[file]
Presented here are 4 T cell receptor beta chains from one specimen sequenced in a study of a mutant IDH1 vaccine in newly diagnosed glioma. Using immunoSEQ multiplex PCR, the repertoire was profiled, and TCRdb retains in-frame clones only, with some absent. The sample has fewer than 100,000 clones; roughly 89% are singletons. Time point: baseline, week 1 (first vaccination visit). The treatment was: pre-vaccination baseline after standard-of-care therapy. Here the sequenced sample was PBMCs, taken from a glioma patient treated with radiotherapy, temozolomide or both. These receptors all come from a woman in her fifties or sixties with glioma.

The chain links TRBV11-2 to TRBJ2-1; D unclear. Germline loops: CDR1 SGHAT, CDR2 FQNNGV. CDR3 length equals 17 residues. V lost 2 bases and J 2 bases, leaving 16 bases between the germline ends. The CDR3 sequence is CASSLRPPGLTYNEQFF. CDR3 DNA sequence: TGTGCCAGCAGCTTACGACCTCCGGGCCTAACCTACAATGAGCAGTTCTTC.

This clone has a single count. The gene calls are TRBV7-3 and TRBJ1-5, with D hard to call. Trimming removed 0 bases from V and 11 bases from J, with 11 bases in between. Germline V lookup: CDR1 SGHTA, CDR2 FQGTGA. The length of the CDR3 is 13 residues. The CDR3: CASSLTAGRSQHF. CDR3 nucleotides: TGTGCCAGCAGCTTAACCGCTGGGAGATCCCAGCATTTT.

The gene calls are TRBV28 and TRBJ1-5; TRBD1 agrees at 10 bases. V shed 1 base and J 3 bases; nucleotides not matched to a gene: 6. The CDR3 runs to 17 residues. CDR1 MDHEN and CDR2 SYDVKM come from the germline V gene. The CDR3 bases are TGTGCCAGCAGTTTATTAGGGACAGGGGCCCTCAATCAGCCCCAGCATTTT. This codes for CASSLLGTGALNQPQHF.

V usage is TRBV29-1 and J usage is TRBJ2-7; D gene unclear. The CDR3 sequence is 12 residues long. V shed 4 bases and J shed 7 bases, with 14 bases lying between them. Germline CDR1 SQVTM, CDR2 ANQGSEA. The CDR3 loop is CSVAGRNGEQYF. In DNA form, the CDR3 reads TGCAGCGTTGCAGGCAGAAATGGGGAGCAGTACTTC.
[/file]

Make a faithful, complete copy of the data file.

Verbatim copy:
Presented here are 4 T cell receptor beta chains from one specimen sequenced in a study of a mutant IDH1 vaccine in newly diagnosed glioma. Using immunoSEQ multiplex PCR, the repertoire was profiled, and TCRdb retains in-frame clones only, with some absent. The sample has fewer than 100,000 clones; roughly 89% are singletons. Time point: baseline, week 1 (first vaccination visit). The treatment was: pre-vaccination baseline after standard-of-care therapy. Here the sequenced sample was PBMCs, taken from a glioma patient treated with radiotherapy, temozolomide or both. These receptors all come from a woman in her fifties or sixties with glioma.

The chain links TRBV11-2 to TRBJ2-1; D unclear. Germline loops: CDR1 SGHAT, CDR2 FQNNGV. CDR3 length equals 17 residues. V lost 2 bases and J 2 bases, leaving 16 bases between the germline ends. The CDR3 sequence is CASSLRPPGLTYNEQFF. CDR3 DNA sequence: TGTGCCAGCAGCTTACGACCTCCGGGCCTAACCTACAATGAGCAGTTCTTC.

This clone has a single count. The gene calls are TRBV7-3 and TRBJ1-5, with D hard to call. Trimming removed 0 bases from V and 11 bases from J, with 11 bases in between. Germline V lookup: CDR1 SGHTA, CDR2 FQGTGA. The length of the CDR3 is 13 residues. The CDR3: CASSLTAGRSQHF. CDR3 nucleotides: TGTGCCAGCAGCTTAACCGCTGGGAGATCCCAGCATTTT.

The gene calls are TRBV28 and TRBJ1-5; TRBD1 agrees at 10 bases. V shed 1 base and J 3 bases; nucleotides not matched to a gene: 6. The CDR3 runs to 17 residues. CDR1 MDHEN and CDR2 SYDVKM come from the germline V gene. The CDR3 bases are TGTGCCAGCAGTTTATTAGGGACAGGGGCCCTCAATCAGCCCCAGCATTTT. This codes for CASSLLGTGALNQPQHF.

V usage is TRBV29-1 and J usage is TRBJ2-7; D gene unclear. The CDR3 sequence is 12 residues long. V shed 4 bases and J shed 7 bases, with 14 bases lying between them. Germline CDR1 SQVTM, CDR2 ANQGSEA. The CDR3 loop is CSVAGRNGEQYF. In DNA form, the CDR3 reads TGCAGCGTTGCAGGCAGAAATGGGGAGCAGTACTTC.